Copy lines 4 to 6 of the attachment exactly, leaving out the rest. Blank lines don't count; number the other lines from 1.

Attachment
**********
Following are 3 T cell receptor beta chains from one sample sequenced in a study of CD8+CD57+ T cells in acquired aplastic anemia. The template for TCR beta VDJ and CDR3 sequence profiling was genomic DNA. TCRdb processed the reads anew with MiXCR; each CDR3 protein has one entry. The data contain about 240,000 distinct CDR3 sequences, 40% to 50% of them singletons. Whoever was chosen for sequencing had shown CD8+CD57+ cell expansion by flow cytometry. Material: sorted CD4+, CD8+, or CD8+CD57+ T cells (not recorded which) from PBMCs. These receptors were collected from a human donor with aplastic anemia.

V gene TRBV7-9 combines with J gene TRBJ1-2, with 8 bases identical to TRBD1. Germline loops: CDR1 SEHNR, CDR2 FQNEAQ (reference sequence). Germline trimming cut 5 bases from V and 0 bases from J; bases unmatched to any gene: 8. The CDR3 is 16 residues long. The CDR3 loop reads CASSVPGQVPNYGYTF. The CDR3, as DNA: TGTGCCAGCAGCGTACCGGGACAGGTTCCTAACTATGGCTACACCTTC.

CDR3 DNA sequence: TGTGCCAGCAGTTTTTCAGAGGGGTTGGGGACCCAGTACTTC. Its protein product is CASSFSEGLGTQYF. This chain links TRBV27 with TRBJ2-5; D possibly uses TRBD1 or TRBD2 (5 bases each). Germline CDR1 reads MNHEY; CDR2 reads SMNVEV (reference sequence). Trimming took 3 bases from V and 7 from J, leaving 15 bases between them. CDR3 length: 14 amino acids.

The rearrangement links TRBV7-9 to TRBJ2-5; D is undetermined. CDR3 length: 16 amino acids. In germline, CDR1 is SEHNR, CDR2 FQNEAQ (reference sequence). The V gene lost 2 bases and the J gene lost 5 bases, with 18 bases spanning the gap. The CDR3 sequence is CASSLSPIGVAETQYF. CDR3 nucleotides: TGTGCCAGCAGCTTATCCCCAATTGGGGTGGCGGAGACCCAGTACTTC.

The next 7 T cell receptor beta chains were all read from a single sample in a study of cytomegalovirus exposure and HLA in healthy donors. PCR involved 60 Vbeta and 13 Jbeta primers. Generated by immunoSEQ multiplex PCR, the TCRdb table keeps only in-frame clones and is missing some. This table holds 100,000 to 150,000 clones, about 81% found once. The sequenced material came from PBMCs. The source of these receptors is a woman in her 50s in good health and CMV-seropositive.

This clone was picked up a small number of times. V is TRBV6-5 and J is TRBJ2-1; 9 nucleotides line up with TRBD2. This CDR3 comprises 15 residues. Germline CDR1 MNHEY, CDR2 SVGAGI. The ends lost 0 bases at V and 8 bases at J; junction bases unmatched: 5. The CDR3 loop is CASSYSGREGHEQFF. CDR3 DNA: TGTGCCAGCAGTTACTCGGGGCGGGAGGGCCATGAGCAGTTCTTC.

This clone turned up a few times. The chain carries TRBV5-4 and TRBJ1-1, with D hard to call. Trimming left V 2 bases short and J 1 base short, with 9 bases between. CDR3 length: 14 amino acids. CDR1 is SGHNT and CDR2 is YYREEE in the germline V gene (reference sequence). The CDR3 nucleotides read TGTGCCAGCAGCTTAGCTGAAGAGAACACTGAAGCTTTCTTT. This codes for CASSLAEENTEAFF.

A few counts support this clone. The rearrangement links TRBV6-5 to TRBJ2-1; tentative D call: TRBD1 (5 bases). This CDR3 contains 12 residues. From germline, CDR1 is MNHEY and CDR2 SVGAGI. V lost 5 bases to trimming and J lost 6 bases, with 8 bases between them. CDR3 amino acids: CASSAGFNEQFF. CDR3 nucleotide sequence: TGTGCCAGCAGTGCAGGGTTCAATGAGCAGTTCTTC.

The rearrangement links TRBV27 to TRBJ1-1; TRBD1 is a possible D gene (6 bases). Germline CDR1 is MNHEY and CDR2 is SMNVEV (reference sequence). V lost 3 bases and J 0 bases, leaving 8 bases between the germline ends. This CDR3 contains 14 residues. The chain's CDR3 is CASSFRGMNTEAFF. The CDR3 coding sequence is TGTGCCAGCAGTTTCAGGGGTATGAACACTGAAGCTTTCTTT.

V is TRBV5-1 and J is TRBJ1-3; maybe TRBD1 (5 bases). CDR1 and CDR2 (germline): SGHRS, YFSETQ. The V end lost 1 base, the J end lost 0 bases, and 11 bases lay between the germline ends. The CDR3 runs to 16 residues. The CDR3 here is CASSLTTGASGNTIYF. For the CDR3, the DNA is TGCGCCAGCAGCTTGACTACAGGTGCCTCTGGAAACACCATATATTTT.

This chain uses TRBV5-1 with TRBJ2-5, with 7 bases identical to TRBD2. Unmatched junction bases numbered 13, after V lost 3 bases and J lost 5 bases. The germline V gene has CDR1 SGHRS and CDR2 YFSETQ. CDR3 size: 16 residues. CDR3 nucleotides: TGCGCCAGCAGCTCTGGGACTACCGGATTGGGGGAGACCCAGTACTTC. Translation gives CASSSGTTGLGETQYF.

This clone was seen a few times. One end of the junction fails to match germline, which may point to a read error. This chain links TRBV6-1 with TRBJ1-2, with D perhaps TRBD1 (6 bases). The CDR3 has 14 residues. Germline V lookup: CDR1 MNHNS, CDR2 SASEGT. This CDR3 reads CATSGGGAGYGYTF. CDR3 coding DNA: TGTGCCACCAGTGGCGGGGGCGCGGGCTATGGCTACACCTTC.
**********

The rearrangement links TRBV7-9 to TRBJ2-5; D is undetermined. CDR3 length: 16 amino acids. In germline, CDR1 is SEHNR, CDR2 FQNEAQ (reference sequence). The V gene lost 2 bases and the J gene lost 5 bases, with 18 bases spanning the gap. The CDR3 sequence is CASSLSPIGVAETQYF. CDR3 nucleotides: TGTGCCAGCAGCTTATCCCCAATTGGGGTGGCGGAGACCCAGTACTTC.

The next 7 T cell receptor beta chains were all read from a single sample in a study of cytomegalovirus exposure and HLA in healthy donors. PCR involved 60 Vbeta and 13 Jbeta primers. Generated by immunoSEQ multiplex PCR, the TCRdb table keeps only in-frame clones and is missing some. This table holds 100,000 to 150,000 clones, about 81% found once. The sequenced material came from PBMCs. The source of these receptors is a woman in her 50s in good health and CMV-seropositive.

This clone was picked up a small number of times. V is TRBV6-5 and J is TRBJ2-1; 9 nucleotides line up with TRBD2. This CDR3 comprises 15 residues. Germline CDR1 MNHEY, CDR2 SVGAGI. The ends lost 0 bases at V and 8 bases at J; junction bases unmatched: 5. The CDR3 loop is CASSYSGREGHEQFF. CDR3 DNA: TGTGCCAGCAGTTACTCGGGGCGGGAGGGCCATGAGCAGTTCTTC.